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Avian influenza


The Animal and Plant Health Agency Operates a Wild Bird Surveillance programme for Avian Influenza to detect incursion of Avian Influenza into UK.

The public and land occupiers, plus management of certain bird reserves are encouraged to report sightings of certain wild bird deaths in order that they may be collected for analysis in the APHA avian disease investigation laboratories. Guidance for the public and further information is available on the goverment website.


When a wild bird carcass is found to be positive for notifiable strains of Avian Influenza a Single Point of Contact (SPOC) is appointed in the APHA Delivery Area to co-ordinate the information flow regarding any further developments. The SPOC contacts UK Health Security Agency (who will already have had notification from the Respiratory Diseases Unit) since Avian Influenza is a zoonotic disease and there may be public health interventions for human contacts. The SPOC also informs the local authority where the carcass was collected. Internally the SPOC advises the APHA Contingency Planning Division, The Wild Bird Surveillance Lead and Policy colleagues.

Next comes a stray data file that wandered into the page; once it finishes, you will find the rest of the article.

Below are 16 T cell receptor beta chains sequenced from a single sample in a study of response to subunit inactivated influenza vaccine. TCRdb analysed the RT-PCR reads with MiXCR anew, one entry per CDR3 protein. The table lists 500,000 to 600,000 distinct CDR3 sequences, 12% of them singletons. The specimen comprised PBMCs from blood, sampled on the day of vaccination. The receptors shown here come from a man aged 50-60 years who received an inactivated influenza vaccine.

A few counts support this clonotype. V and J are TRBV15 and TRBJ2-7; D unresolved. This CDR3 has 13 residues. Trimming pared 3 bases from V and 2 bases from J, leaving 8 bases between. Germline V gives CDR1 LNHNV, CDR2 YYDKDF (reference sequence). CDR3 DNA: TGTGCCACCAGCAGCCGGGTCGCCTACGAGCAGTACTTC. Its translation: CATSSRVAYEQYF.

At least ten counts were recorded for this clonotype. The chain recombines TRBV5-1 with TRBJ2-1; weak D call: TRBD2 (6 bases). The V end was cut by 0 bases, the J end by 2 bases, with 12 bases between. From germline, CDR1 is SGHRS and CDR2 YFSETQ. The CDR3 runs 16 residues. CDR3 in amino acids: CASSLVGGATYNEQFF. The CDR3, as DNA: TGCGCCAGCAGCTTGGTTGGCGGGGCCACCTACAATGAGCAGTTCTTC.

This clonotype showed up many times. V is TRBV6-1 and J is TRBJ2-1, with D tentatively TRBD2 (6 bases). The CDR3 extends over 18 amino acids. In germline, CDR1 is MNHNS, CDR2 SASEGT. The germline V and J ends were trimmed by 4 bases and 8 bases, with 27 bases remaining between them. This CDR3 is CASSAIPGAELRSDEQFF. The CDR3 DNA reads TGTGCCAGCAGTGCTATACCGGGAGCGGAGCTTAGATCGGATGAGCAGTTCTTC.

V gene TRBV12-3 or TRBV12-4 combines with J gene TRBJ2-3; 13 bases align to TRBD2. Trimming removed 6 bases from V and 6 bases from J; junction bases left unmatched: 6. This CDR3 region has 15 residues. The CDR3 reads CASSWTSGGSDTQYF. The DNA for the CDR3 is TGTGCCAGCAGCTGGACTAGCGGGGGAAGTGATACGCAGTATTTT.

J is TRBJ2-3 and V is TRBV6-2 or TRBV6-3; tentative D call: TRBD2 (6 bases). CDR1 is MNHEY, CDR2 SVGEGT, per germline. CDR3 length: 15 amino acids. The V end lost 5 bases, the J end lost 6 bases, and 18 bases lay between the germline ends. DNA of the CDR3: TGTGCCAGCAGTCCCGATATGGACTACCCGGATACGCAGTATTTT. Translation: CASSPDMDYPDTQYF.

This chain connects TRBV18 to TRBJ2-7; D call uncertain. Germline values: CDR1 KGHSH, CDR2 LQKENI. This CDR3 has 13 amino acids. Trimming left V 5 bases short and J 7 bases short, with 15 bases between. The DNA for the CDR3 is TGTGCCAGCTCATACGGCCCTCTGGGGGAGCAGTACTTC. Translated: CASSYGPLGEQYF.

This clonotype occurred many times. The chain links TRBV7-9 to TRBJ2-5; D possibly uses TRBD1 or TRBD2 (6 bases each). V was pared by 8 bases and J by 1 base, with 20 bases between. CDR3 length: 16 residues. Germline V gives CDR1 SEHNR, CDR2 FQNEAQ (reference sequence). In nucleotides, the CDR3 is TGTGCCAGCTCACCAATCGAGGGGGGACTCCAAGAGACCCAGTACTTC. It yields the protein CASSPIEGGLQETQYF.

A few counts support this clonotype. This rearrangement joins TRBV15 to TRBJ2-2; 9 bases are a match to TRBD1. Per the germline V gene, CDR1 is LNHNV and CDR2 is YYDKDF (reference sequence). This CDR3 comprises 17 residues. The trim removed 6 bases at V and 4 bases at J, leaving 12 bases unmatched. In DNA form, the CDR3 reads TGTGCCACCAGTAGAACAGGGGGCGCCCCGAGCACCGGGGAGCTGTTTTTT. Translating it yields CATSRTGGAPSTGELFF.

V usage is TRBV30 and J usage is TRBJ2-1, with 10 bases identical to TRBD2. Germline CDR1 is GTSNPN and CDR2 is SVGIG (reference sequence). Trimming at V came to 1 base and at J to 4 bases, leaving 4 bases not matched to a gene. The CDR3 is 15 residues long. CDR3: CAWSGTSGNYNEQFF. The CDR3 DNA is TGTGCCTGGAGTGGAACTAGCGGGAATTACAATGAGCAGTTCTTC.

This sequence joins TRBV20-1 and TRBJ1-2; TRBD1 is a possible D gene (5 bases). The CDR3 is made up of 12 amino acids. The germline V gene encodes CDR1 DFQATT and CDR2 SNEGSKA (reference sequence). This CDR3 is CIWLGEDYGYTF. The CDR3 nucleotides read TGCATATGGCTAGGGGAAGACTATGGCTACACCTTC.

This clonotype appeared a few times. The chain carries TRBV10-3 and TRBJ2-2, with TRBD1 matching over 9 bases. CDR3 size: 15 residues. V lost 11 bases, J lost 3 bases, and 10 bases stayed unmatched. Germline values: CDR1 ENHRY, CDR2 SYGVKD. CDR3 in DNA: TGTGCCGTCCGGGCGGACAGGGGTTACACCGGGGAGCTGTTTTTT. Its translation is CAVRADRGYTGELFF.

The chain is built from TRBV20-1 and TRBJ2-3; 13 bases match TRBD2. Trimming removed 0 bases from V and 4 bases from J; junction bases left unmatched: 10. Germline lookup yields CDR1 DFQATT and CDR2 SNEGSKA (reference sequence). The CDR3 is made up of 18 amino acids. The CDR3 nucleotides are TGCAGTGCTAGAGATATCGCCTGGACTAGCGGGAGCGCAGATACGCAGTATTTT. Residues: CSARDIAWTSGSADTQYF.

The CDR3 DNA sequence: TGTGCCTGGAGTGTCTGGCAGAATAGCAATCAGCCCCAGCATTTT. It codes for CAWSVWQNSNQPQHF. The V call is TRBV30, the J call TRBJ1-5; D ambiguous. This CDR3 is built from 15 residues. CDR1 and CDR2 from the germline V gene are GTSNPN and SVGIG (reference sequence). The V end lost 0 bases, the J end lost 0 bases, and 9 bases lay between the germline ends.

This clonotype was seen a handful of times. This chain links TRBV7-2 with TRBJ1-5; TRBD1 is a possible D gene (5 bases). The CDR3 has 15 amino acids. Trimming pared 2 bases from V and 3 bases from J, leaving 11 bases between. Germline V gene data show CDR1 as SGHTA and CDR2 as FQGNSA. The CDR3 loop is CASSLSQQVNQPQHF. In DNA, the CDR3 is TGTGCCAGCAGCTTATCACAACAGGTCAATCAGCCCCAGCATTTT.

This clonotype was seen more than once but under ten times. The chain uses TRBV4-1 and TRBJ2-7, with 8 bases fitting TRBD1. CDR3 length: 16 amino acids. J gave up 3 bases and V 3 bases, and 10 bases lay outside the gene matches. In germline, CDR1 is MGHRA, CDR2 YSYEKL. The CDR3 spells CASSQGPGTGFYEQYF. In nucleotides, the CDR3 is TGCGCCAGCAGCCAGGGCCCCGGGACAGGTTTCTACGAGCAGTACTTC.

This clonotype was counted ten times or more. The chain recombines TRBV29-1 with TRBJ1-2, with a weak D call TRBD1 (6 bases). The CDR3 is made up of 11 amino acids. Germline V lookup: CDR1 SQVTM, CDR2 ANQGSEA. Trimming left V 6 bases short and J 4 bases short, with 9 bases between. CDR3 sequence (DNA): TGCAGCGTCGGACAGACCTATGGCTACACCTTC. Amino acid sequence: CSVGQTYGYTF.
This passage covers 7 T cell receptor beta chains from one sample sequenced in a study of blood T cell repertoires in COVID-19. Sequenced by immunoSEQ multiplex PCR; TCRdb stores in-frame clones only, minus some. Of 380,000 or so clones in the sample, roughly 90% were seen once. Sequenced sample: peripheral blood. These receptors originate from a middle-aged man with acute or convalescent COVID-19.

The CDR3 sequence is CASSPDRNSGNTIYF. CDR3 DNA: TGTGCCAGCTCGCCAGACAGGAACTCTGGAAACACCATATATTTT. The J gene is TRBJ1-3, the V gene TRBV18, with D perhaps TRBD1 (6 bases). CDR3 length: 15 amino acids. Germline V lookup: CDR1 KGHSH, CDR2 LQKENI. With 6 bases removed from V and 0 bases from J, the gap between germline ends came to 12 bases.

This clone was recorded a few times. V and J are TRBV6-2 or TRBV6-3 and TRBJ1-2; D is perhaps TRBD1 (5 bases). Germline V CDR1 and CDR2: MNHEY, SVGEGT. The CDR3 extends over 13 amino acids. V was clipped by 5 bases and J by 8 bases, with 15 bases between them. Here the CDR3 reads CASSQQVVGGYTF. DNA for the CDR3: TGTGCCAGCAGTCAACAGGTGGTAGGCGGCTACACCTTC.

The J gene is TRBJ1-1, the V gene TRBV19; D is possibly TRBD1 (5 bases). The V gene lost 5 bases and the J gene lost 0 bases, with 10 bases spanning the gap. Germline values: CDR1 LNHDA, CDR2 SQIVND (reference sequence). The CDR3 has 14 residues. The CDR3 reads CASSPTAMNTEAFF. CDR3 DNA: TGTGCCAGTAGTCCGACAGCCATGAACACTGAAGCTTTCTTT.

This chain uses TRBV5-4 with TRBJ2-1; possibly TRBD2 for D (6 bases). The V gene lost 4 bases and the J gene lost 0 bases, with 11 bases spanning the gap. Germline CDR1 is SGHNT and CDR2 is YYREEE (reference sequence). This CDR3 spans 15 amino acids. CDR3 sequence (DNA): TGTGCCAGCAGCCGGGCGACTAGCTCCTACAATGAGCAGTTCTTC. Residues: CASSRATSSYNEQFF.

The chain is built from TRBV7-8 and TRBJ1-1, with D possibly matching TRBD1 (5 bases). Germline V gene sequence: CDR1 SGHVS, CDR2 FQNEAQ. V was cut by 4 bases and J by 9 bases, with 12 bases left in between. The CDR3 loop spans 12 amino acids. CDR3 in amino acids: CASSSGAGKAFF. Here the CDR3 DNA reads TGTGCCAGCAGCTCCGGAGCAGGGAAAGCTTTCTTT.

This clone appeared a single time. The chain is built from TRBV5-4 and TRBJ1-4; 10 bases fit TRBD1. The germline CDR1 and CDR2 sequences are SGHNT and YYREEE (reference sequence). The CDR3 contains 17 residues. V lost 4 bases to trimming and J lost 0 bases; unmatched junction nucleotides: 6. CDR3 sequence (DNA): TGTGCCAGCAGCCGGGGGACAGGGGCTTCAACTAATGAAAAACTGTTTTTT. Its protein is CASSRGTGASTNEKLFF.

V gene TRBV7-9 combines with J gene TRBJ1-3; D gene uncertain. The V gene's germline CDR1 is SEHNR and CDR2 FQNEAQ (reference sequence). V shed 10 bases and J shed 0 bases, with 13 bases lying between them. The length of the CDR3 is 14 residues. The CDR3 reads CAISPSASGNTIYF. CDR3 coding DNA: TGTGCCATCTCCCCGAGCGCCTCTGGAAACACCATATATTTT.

The SPOC gathers further information on the site of collection, provides biosecurity guidance and establishes lines of communication with stakeholders providing situation reports on any further carcass collections or reported sightings in support of Duty vets and Ready to Go on call (RTG) vets who may get out of hours calls.

Online facility to report wild bird deaths

On 13 December 2022 Defra launched a new online reporting system to be used by the public to report dead wild birds in Great Britain, as part of the Government response to the ongoing avian influenza outbreak.

The new online system is available to use 24/7, making it simpler and quicker for the public to report dead wild birds. It will not replace the Defra helpline, which will remain in place.

Residents should use the new online reporting system or call the Defra helpline on 03459 335577, if they find one or more dead birds of prey (such as an owl, hawk or buzzard), three or more dead birds that include at least one gull, swan, goose or duck or five or more dead wild birds of any species.

Last updated Monday, 22nd May 2023

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